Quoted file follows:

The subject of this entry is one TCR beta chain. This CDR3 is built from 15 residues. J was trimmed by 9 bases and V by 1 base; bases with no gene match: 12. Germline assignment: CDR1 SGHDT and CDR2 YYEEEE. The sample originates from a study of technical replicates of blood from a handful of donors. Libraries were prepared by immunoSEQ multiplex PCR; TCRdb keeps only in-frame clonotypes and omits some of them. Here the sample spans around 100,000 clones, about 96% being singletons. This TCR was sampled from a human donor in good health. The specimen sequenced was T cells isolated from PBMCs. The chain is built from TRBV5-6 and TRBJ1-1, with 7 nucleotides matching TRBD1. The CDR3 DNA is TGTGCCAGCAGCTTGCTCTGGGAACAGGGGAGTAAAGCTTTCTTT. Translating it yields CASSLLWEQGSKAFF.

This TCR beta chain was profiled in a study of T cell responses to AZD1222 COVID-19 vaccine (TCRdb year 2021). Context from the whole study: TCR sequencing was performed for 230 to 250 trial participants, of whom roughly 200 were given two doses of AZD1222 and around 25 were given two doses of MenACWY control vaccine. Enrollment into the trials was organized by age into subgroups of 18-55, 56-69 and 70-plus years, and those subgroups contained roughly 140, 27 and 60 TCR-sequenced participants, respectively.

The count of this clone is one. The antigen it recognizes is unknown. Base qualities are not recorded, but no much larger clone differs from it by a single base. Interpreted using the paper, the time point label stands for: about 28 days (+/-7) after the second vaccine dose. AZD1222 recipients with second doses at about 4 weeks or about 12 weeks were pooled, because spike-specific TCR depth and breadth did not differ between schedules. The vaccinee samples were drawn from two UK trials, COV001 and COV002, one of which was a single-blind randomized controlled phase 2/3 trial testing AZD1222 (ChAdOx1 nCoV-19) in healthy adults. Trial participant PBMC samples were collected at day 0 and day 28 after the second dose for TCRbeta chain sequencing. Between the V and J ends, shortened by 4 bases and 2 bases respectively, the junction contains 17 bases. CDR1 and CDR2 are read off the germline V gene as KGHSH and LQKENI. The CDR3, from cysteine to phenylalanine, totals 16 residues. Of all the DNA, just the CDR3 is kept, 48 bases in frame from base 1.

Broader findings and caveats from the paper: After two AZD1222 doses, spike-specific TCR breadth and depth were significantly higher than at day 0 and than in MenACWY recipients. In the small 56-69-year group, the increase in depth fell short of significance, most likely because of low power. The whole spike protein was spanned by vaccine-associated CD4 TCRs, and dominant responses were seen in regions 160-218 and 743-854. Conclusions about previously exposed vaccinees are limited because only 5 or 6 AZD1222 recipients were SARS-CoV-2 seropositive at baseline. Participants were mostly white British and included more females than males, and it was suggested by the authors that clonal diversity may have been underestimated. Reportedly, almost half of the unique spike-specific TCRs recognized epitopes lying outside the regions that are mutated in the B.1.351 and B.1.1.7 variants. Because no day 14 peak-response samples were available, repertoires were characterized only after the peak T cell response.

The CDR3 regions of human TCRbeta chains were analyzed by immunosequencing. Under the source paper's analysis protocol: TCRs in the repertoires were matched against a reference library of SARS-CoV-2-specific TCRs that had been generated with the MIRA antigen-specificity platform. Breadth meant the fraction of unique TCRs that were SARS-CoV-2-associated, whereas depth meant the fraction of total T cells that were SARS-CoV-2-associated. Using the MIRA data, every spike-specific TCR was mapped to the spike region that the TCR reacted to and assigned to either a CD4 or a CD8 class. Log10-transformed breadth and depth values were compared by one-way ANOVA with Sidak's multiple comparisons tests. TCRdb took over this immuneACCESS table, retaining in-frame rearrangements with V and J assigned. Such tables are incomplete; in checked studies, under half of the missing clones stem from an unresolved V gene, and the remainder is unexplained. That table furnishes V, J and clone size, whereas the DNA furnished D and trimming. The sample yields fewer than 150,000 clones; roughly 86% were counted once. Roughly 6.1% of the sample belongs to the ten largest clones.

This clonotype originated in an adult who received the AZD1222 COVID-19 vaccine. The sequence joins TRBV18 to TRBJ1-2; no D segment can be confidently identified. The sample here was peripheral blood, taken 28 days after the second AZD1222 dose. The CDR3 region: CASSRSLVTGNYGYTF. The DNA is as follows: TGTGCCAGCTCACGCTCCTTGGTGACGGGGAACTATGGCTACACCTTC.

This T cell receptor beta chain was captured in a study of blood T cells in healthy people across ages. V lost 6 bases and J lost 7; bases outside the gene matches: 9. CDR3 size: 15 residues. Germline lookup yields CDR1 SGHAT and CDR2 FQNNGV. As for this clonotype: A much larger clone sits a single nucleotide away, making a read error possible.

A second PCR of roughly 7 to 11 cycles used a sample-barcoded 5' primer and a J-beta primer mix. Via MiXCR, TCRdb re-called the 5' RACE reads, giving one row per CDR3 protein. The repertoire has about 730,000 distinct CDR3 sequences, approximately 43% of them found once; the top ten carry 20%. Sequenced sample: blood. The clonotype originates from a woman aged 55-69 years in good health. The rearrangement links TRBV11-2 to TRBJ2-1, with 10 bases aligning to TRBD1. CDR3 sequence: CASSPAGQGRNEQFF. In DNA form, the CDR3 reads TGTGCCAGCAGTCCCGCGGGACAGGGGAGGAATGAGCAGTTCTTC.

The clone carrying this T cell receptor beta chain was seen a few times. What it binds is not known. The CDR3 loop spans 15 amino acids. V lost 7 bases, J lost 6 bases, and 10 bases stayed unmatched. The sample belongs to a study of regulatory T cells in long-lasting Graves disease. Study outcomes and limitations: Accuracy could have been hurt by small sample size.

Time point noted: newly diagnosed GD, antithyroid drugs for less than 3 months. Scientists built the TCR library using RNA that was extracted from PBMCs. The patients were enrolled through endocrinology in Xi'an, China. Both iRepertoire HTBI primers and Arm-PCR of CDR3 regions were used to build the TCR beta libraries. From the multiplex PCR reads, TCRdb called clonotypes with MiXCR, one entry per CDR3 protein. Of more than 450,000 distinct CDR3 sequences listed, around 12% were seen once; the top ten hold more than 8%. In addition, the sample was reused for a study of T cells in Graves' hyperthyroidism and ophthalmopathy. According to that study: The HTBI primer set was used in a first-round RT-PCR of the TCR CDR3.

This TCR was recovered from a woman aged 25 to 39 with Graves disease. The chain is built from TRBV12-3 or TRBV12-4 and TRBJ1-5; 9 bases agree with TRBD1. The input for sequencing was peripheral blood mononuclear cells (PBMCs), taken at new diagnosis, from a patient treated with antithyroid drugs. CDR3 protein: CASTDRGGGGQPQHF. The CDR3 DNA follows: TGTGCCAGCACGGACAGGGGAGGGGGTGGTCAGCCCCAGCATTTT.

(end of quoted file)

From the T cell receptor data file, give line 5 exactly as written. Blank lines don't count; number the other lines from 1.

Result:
The CDR3 regions of human TCRbeta chains were analyzed by immunosequencing. Under the source paper's analysis protocol: TCRs in the repertoires were matched against a reference library of SARS-CoV-2-specific TCRs that had been generated with the MIRA antigen-specificity platform. Breadth meant the fraction of unique TCRs that were SARS-CoV-2-associated, whereas depth meant the fraction of total T cells that were SARS-CoV-2-associated. Using the MIRA data, every spike-specific TCR was mapped to the spike region that the TCR reacted to and assigned to either a CD4 or a CD8 class. Log10-transformed breadth and depth values were compared by one-way ANOVA with Sidak's multiple comparisons tests. TCRdb took over this immuneACCESS table, retaining in-frame rearrangements with V and J assigned. Such tables are incomplete; in checked studies, under half of the missing clones stem from an unresolved V gene, and the remainder is unexplained. That table furnishes V, J and clone size, whereas the DNA furnished D and trimming. The sample yields fewer than 150,000 clones; roughly 86% were counted once. Roughly 6.1% of the sample belongs to the ten largest clones.